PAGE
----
more in-depth discussion of some of the aims and approaches of the project.
The research and its context
- The purpose of this investigation is to employ new techniques to explore the impact of markets and choice policies in education. It will therefore contribute to an established body of knowledge on the relative effects for schools, and for parents and students, of legislation aimed at increasing choice and competition in the provision of educational services.
- The study is distinctive though in that it employs a socio-economic index to measure, over the period of a decade, the extent to which claims about markets creating socially stratified patterns of secondary school provision can be justified. It aims therefore to ‘measure markets’ and their socio-economic consequences for schools, parents, and students.
- Moreover, the research examines the relationship between changes to be wrought by markets, in terms of socio-economic consequences and their relative impact on school performance as measured by official indicators. It aims, then, at a robust exploration of many of the claims of the school effectiveness and improvement movement.
(Osborne and Gaebler 1993).
These themes are manifest in the interlocking policy initiatives of the 1988 Education Reform Act. The creation of markets in education, increasing parental choice, advancing the autonomy of educational institutions and the implementation of a per capita funding regime exemplify the features of the so-called ‘new public management’ (Ferlie et al. 1996). A decade on, what has the application of new public management techniques and values, in particular, marketisation yielded in education? What changes have been wrought on schools, their composition, their performance and their ‘effectiveness’? To what extent has the market forced distinctions between relatively good and poor schools?
Against this background, the purpose of the research outlined in this proposal, which builds on an unfunded pilot study, has three main purposes - to: a) undertake a large scale study of the impact of policies based on market principles introduced by the 1988 Education Act on the socio-economic composition of schools, b) take forward the application of quantitative techniques in the evaluation of the impact of education policy, c) examine the extent to which changes wrought in the socio-economic composition of schools relates to school performance and school effectiveness as measured by 'official indicators'. The study is timely, since it is only now that the impact of the reforms can be fully judged, due to the nature of the ‘established market’ (see Technical Annex).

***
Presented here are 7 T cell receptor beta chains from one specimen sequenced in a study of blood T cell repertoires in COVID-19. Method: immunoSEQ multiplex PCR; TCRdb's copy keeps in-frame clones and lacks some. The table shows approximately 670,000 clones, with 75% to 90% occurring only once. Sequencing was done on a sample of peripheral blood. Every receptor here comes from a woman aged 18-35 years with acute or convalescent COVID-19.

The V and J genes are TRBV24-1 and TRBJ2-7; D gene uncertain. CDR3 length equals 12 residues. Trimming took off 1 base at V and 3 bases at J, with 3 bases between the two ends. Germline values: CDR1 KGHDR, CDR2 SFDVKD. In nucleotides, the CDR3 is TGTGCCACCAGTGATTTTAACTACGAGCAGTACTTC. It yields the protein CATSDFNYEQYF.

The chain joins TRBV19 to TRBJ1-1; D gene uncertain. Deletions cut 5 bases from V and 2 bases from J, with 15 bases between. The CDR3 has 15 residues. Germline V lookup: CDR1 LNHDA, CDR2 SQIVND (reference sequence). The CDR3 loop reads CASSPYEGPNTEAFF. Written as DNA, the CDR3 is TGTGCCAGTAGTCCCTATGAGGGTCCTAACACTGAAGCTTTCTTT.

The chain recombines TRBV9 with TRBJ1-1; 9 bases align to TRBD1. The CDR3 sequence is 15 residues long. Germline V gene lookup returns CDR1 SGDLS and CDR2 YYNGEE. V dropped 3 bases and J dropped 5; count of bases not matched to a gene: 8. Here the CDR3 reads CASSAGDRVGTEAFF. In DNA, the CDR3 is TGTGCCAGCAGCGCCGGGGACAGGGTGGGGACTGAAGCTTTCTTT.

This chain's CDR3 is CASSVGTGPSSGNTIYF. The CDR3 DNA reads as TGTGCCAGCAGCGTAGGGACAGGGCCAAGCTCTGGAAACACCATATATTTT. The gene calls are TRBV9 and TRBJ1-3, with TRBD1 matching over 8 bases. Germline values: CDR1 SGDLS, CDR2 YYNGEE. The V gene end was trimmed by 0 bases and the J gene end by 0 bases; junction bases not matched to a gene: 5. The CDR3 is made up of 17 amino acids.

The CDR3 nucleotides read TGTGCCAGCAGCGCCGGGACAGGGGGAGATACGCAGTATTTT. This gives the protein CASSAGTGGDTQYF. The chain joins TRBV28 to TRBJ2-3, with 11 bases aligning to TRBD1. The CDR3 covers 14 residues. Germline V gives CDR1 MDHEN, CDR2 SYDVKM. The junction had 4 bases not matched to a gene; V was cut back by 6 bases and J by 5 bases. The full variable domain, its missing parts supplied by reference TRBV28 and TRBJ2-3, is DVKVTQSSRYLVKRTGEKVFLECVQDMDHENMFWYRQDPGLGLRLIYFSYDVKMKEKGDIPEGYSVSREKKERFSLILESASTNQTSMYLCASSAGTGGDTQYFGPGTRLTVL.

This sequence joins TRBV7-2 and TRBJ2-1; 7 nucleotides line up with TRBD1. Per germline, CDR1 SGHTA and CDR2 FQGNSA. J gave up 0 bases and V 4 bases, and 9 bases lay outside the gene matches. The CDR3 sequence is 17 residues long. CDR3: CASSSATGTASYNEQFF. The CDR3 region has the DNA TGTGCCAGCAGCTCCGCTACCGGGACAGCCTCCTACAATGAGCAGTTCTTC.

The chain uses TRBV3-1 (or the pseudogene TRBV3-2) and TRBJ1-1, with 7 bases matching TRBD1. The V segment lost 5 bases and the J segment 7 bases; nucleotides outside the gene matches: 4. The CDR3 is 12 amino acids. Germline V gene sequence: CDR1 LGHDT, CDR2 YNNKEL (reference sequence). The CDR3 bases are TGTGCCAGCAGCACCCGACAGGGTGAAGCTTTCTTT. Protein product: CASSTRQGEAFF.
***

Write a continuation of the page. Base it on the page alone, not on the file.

This proposed research is distinctive in three respects: (i) the scale of the investigation contrasts with the local, case study and qualitatively based studies which have dominated the British studies of educational markets; (ii) its development of a robust comparator, of the kind which would enable us to track, over time, the stratifying effects of markets in comparison with the situation pre-1988; (iii) large scale data analysis aimed at linking market effects and evidence of relative school effectiveness and school improvement. This research will also be distinctive because the focus of the study is on the outcomes of a choice programme and not the process of choice itself. It will relate schools to the changes in wider social structure evidenced by the indicators which point to a rise in poverty in England and Wales since 1988 and an equivalent rise in the proportion of cases being taken to appeal in the school allocation process (Gorard 1998a), in ways which have not been attempted before.
We see this research contributing to: wider debates in the fields of education, public administration and social policy, about the relative effects of markets on the scope and character of public service provision; the repertoire of techniques for the analysis of policy in education and in social science more generally; the rigorous evaluation of ‘official’ indicators of the efficiency and effectiveness employed by successive governments (in the form of league tables of outputs, target setting etc.).
Gorard 1997). Some writers have been primarily concerned to theorise the nature of a system of parental choice of schools (e.g. Le Grand and Bartlett 1993), others have wished to describe and analyse the micro-political process of choosing a new school (e.g. Gewirtz et al. 1995). Some have been concerned to find out which members of the family are involved in the process of choosing (e.g. David et al. 1995), while others have considered the implications for schools (e.g. James and Phillips 1995). Some writers have been avowedly in favour of the strengthening of market forces in the system of educational planning (e.g. Tooley 1994), but perhaps the majority of British research has emphasised the negative consequences of the policy (e.g. Glatter et al. 1997), with many observers simply taking the results for granted (e.g. Hatcher 1998). Some of the outcomes of this work are that the nature of limited markets is better understood, that the difficulties of choosing for some sections of the community have been emphasised, and that the criteria used to make choices have been well-rehearsed.